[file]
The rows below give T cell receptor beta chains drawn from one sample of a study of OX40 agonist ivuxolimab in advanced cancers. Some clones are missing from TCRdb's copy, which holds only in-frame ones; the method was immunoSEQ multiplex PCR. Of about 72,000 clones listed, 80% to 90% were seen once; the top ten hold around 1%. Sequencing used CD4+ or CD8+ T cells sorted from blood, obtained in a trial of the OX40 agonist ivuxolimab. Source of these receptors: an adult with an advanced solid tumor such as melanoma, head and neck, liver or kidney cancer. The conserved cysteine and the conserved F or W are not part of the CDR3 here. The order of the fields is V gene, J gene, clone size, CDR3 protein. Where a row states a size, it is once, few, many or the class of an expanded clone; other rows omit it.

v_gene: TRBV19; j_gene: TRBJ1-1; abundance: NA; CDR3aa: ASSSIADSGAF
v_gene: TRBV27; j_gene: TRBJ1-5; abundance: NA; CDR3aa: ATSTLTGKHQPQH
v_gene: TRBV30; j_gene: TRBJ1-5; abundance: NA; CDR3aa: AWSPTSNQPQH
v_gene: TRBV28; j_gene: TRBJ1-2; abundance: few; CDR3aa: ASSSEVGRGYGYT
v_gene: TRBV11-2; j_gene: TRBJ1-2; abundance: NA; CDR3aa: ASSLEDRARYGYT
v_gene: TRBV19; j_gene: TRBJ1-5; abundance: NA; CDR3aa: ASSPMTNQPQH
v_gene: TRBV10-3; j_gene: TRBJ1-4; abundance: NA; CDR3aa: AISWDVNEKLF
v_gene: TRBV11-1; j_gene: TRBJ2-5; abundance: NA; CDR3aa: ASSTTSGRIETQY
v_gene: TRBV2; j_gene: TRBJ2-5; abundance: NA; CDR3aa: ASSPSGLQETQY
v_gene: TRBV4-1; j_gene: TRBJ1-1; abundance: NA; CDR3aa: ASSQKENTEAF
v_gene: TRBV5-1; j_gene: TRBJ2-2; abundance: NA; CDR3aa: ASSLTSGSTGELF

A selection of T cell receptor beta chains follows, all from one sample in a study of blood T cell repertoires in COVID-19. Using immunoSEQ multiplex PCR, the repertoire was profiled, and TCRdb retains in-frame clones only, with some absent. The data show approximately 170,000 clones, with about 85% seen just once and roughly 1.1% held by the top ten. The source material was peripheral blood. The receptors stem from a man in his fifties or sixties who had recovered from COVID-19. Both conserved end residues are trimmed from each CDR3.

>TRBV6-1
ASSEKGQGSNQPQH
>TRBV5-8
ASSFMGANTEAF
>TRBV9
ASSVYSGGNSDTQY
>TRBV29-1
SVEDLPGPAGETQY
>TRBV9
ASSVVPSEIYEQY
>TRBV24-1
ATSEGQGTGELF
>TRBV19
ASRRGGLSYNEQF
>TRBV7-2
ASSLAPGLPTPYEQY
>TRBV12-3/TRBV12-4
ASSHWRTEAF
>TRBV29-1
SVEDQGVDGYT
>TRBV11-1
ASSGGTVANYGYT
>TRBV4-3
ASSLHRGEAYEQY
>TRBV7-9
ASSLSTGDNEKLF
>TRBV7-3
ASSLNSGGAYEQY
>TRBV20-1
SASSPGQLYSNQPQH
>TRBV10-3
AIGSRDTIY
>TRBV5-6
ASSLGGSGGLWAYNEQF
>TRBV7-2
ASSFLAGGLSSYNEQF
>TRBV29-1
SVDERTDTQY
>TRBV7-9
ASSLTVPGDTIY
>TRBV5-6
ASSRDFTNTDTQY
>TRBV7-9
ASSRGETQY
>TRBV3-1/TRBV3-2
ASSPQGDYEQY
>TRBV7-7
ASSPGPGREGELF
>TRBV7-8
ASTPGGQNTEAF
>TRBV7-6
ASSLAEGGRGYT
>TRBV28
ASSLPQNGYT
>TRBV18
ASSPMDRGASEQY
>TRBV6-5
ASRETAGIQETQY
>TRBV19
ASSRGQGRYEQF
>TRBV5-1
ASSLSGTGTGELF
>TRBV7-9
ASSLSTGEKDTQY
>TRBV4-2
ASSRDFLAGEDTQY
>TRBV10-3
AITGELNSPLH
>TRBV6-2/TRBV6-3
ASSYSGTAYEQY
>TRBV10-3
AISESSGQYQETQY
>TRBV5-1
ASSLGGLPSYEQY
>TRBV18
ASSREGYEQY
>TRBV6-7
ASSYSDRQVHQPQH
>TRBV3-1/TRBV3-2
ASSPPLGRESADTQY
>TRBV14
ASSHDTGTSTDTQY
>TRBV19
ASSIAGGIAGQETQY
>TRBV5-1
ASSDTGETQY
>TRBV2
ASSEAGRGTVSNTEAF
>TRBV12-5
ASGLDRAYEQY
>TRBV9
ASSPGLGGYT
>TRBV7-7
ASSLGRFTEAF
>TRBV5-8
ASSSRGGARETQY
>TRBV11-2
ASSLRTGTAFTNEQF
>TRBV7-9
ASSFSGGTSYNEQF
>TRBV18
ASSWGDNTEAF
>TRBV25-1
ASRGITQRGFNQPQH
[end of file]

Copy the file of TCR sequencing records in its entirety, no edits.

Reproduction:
The rows below give T cell receptor beta chains drawn from one sample of a study of OX40 agonist ivuxolimab in advanced cancers. Some clones are missing from TCRdb's copy, which holds only in-frame ones; the method was immunoSEQ multiplex PCR. Of about 72,000 clones listed, 80% to 90% were seen once; the top ten hold around 1%. Sequencing used CD4+ or CD8+ T cells sorted from blood, obtained in a trial of the OX40 agonist ivuxolimab. Source of these receptors: an adult with an advanced solid tumor such as melanoma, head and neck, liver or kidney cancer. The conserved cysteine and the conserved F or W are not part of the CDR3 here. The order of the fields is V gene, J gene, clone size, CDR3 protein. Where a row states a size, it is once, few, many or the class of an expanded clone; other rows omit it.

v_gene: TRBV19; j_gene: TRBJ1-1; abundance: NA; CDR3aa: ASSSIADSGAF
v_gene: TRBV27; j_gene: TRBJ1-5; abundance: NA; CDR3aa: ATSTLTGKHQPQH
v_gene: TRBV30; j_gene: TRBJ1-5; abundance: NA; CDR3aa: AWSPTSNQPQH
v_gene: TRBV28; j_gene: TRBJ1-2; abundance: few; CDR3aa: ASSSEVGRGYGYT
v_gene: TRBV11-2; j_gene: TRBJ1-2; abundance: NA; CDR3aa: ASSLEDRARYGYT
v_gene: TRBV19; j_gene: TRBJ1-5; abundance: NA; CDR3aa: ASSPMTNQPQH
v_gene: TRBV10-3; j_gene: TRBJ1-4; abundance: NA; CDR3aa: AISWDVNEKLF
v_gene: TRBV11-1; j_gene: TRBJ2-5; abundance: NA; CDR3aa: ASSTTSGRIETQY
v_gene: TRBV2; j_gene: TRBJ2-5; abundance: NA; CDR3aa: ASSPSGLQETQY
v_gene: TRBV4-1; j_gene: TRBJ1-1; abundance: NA; CDR3aa: ASSQKENTEAF
v_gene: TRBV5-1; j_gene: TRBJ2-2; abundance: NA; CDR3aa: ASSLTSGSTGELF

A selection of T cell receptor beta chains follows, all from one sample in a study of blood T cell repertoires in COVID-19. Using immunoSEQ multiplex PCR, the repertoire was profiled, and TCRdb retains in-frame clones only, with some absent. The data show approximately 170,000 clones, with about 85% seen just once and roughly 1.1% held by the top ten. The source material was peripheral blood. The receptors stem from a man in his fifties or sixties who had recovered from COVID-19. Both conserved end residues are trimmed from each CDR3.

>TRBV6-1
ASSEKGQGSNQPQH
>TRBV5-8
ASSFMGANTEAF
>TRBV9
ASSVYSGGNSDTQY
>TRBV29-1
SVEDLPGPAGETQY
>TRBV9
ASSVVPSEIYEQY
>TRBV24-1
ATSEGQGTGELF
>TRBV19
ASRRGGLSYNEQF
>TRBV7-2
ASSLAPGLPTPYEQY
>TRBV12-3/TRBV12-4
ASSHWRTEAF
>TRBV29-1
SVEDQGVDGYT
>TRBV11-1
ASSGGTVANYGYT
>TRBV4-3
ASSLHRGEAYEQY
>TRBV7-9
ASSLSTGDNEKLF
>TRBV7-3
ASSLNSGGAYEQY
>TRBV20-1
SASSPGQLYSNQPQH
>TRBV10-3
AIGSRDTIY
>TRBV5-6
ASSLGGSGGLWAYNEQF
>TRBV7-2
ASSFLAGGLSSYNEQF
>TRBV29-1
SVDERTDTQY
>TRBV7-9
ASSLTVPGDTIY
>TRBV5-6
ASSRDFTNTDTQY
>TRBV7-9
ASSRGETQY
>TRBV3-1/TRBV3-2
ASSPQGDYEQY
>TRBV7-7
ASSPGPGREGELF
>TRBV7-8
ASTPGGQNTEAF
>TRBV7-6
ASSLAEGGRGYT
>TRBV28
ASSLPQNGYT
>TRBV18
ASSPMDRGASEQY
>TRBV6-5
ASRETAGIQETQY
>TRBV19
ASSRGQGRYEQF
>TRBV5-1
ASSLSGTGTGELF
>TRBV7-9
ASSLSTGEKDTQY
>TRBV4-2
ASSRDFLAGEDTQY
>TRBV10-3
AITGELNSPLH
>TRBV6-2/TRBV6-3
ASSYSGTAYEQY
>TRBV10-3
AISESSGQYQETQY
>TRBV5-1
ASSLGGLPSYEQY
>TRBV18
ASSREGYEQY
>TRBV6-7
ASSYSDRQVHQPQH
>TRBV3-1/TRBV3-2
ASSPPLGRESADTQY
>TRBV14
ASSHDTGTSTDTQY
>TRBV19
ASSIAGGIAGQETQY
>TRBV5-1
ASSDTGETQY
>TRBV2
ASSEAGRGTVSNTEAF
>TRBV12-5
ASGLDRAYEQY
>TRBV9
ASSPGLGGYT
>TRBV7-7
ASSLGRFTEAF
>TRBV5-8
ASSSRGGARETQY
>TRBV11-2
ASSLRTGTAFTNEQF
>TRBV7-9
ASSFSGGTSYNEQF
>TRBV18
ASSWGDNTEAF
>TRBV25-1
ASRGITQRGFNQPQH